We are pleased to present you another sustainable tutorial from our cooperation with ''SpoonFlower'' from Berlin! Whether upcyling or permaculture, handicrafts or repairs, barter economy or urban horticulture; Trial&Error has professional experience with workshops, educational activities in schools, youth centers, artist centers and other institutions.
This time Jule and Masha show you how you can easily make your own fabric yarn from fabric remnants and old T-shirts. You can then continue to use the yarn to knit with it, for example, for macramé projects, or to conjure up our DIY reusable kitchen sponge from the last Trial & Error Tutorial!
.....40% of our clothes are lying around unused in the closet!
....Textile waste has long since become
a global problem ....Although most garments could still be worn, 80 percent of Texilies in the EU end up either in the waste incineration plant or in landfills. Of the remaining garments, only ten to twelve percent are resold locally. The remaining 8% is exported to developing countries, where the foreign commodity can destroy domestic markets.
....Only 1% of old textiles are recycled into new garments.
We can easily repair and change our broken, too large or too small favorite parts and also for the never worn parts many uses can be found.
7 tips for more sustainable textile consumption:
1. Buy less.
2. Buy used. Or attend clothes swap parties.
3. Quality over quantity.
4. Cotton instead of polyester.
5. Fair fashion instead of fast fashion.
6. Wash less.
7. Repair instead of throwing away.
... or transform your old textiles and fabric remnants into something new, e.B. in textile yarn: we show you how!
How to make your own DIY textile yarn from fabric remnants
Do you have an old T-shirt at home that you no longer wear, but also don't want to throw away? Or maybe fabric remnants left over from a sewing project? Then you can turn them into yarn and create many creative projects with them.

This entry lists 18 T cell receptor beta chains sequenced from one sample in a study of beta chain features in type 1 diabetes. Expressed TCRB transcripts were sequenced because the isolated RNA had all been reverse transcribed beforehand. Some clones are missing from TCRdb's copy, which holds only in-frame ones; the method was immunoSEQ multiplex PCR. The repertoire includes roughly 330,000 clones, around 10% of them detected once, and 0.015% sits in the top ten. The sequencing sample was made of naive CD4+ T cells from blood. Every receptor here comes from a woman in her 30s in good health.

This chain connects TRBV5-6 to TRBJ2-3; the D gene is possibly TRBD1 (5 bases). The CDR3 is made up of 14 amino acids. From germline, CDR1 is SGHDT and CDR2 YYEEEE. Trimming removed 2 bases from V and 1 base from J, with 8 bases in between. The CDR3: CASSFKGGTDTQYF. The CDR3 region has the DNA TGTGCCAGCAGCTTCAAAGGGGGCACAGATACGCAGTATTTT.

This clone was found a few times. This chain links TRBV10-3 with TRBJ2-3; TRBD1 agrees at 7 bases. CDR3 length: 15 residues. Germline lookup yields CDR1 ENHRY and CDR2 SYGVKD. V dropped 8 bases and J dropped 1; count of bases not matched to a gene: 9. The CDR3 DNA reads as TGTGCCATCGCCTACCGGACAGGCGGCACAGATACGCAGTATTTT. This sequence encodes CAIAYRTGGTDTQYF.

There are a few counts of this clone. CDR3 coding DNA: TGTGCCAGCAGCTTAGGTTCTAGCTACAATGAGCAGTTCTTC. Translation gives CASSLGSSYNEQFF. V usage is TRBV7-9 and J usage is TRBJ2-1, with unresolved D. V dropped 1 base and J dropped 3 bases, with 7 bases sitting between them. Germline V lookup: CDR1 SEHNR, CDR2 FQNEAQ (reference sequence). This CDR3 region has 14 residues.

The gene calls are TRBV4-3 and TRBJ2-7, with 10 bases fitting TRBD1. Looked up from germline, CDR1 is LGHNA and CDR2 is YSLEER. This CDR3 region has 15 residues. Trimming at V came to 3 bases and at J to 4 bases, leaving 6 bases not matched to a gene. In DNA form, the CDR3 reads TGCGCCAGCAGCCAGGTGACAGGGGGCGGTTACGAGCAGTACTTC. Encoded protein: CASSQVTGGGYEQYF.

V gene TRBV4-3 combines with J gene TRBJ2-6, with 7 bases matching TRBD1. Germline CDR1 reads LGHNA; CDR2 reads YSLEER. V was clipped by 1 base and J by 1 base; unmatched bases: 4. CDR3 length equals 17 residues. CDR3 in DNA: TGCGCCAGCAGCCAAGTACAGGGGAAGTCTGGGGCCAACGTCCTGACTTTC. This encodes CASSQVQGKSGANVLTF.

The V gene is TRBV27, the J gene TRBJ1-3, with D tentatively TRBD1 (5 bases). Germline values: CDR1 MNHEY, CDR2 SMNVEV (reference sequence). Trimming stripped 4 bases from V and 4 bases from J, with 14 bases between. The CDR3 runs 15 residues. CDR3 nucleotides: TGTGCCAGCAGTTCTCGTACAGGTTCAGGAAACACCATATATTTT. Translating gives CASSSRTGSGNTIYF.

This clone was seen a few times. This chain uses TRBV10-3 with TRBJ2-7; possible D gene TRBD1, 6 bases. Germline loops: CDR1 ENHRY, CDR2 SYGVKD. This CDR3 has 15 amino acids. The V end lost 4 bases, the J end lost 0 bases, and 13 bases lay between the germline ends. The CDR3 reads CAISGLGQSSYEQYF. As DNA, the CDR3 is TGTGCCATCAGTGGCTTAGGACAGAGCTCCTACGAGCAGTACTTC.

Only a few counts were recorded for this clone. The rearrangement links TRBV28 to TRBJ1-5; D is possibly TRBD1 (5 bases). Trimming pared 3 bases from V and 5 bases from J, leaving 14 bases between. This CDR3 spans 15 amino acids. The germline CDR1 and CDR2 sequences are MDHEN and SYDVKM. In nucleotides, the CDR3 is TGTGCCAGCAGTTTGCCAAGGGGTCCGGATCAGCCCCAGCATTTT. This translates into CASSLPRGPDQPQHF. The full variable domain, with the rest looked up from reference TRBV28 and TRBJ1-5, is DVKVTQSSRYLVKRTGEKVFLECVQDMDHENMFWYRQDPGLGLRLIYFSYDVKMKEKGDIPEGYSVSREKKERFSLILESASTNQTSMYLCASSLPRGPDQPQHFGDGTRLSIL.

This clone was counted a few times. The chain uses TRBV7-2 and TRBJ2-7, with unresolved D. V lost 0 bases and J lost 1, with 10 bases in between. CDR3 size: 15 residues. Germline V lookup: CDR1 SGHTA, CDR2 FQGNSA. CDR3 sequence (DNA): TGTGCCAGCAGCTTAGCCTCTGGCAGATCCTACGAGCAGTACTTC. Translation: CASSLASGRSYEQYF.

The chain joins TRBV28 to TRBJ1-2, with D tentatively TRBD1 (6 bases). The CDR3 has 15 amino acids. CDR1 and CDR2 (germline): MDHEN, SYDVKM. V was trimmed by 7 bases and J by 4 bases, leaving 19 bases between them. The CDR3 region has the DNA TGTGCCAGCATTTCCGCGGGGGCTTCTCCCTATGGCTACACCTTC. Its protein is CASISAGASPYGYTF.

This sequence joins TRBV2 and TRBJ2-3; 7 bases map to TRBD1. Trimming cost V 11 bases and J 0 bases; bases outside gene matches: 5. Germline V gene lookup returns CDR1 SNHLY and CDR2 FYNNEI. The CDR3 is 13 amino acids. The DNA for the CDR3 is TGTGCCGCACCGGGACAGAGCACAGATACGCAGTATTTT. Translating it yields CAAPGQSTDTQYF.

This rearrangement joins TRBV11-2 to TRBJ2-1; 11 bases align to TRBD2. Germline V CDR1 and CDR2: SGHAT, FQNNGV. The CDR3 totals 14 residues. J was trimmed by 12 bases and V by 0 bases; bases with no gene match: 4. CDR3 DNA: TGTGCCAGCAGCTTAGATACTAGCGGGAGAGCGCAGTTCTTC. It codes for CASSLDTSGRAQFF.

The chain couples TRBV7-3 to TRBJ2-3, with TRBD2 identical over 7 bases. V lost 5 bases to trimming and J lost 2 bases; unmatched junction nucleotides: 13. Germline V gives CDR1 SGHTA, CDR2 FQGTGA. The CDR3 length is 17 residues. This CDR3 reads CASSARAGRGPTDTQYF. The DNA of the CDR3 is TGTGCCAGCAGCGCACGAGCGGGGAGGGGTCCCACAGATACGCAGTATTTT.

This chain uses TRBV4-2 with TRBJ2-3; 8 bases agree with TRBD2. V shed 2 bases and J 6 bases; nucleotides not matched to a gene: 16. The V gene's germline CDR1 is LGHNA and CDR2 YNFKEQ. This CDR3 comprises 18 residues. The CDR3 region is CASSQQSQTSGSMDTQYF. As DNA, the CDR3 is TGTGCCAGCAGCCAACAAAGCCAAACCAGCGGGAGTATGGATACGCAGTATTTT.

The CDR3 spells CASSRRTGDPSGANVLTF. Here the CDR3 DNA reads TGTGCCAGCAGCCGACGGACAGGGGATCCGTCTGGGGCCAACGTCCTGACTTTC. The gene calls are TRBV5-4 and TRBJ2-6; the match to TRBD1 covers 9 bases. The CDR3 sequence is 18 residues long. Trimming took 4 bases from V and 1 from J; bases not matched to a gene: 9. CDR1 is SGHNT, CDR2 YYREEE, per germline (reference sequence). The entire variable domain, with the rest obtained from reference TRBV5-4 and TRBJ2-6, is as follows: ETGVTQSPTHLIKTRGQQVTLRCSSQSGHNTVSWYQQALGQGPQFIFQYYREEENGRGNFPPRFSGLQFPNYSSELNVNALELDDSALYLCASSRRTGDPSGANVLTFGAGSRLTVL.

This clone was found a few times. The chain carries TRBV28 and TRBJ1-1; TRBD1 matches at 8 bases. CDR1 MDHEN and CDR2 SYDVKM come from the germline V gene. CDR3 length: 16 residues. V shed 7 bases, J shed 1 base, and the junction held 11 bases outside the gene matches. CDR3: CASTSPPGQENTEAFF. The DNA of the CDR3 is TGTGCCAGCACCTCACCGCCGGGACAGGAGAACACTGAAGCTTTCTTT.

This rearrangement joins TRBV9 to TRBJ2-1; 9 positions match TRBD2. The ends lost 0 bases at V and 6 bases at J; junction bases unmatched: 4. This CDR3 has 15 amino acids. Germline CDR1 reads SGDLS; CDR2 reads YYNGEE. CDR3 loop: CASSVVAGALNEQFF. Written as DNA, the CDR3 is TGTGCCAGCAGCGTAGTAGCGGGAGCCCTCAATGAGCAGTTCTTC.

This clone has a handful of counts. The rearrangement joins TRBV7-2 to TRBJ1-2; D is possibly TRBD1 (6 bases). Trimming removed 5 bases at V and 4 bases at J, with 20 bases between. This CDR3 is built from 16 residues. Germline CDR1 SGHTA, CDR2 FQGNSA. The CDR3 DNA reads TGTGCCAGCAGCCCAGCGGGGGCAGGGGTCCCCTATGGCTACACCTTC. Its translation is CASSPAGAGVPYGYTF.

List of materials for the production of textile yarn:
- Fabric scissors
- Jersey fabric remnants & T-shirts (preferably not ribbed)
Pro tip: Particularly well suited for textile yarn jersey fabrics, as they are very elastic and therefore curl up super.
Textile yarn from fabric residues
1. Spread your jersey fabric smoothly in front of you. A cotton jersey was used here. Cotton jersey fabrics, which can be stretched in 4 directions, are particularly suitable for textile yarn, as they roll up super by themselves.
2. Now start cutting with a distance of about 2cm from one corner of the fabric to the next corner, and from there with a little distance to the edge you continue to the next corner. Always until you have arrived in the middle of the fabric. In order for your yarn to have enough stability, it is important to maintain the approximate thickness of the strip of 2 cm.
3. Now you can start stretching the fabric and winding it up into a roll of yarn. Whenever you come across protruding corners created by the spiral cut during the roll-up, you can still clean them and cut them round. Voila And your textile yarn is ready!
Textile yarn made of old T-shirts or a jersey loop
1. Place your T-shirt on a smooth surface, cut off the hem and sleeves of the T-shirt. If you like, you can also sew a rectangular piece of jersey fabric on one side with the overlock. (We recommend not using a ribbed T-shirt.)
2. Now cut the T-shirt into about 2 cm wide stripes, leaving the edge about 3 cm wide on the left.
3. Open the shirt. First cut away the first strip (very important) and then cut diagonally from the second to the first strip, then from the third to the second ... to the end of the shirt.
4.Now you have a single, long, continuous string, stretch the string, this will make it longer and get an even structure. Now wrap the string into a ball.
About the guest authors
Jule has been part of the collective Kulturlabor Trial&Error for 6 years She particularly enjoys dealing with the topics of circular economy, sharing and swapping culture. She also gives workshops in the field of textile upcycling, creative environmental education with children and young people and zero waste in the household. She firmly believes in the theories of grassroots revolution and in the idea that each individual can make an important contribution to systemic change through his or her consumption decisions. Hence her favourite motto: "Be creative, get out of consumption roles and be the change."
Masha is active in the practical teaching of climate-friendly everyday practices. For several years she has been giving trial & error workshops on the topics of natural cosmetics and soap production, upcycling in general, plastic avoidance, climate-friendly nutrition.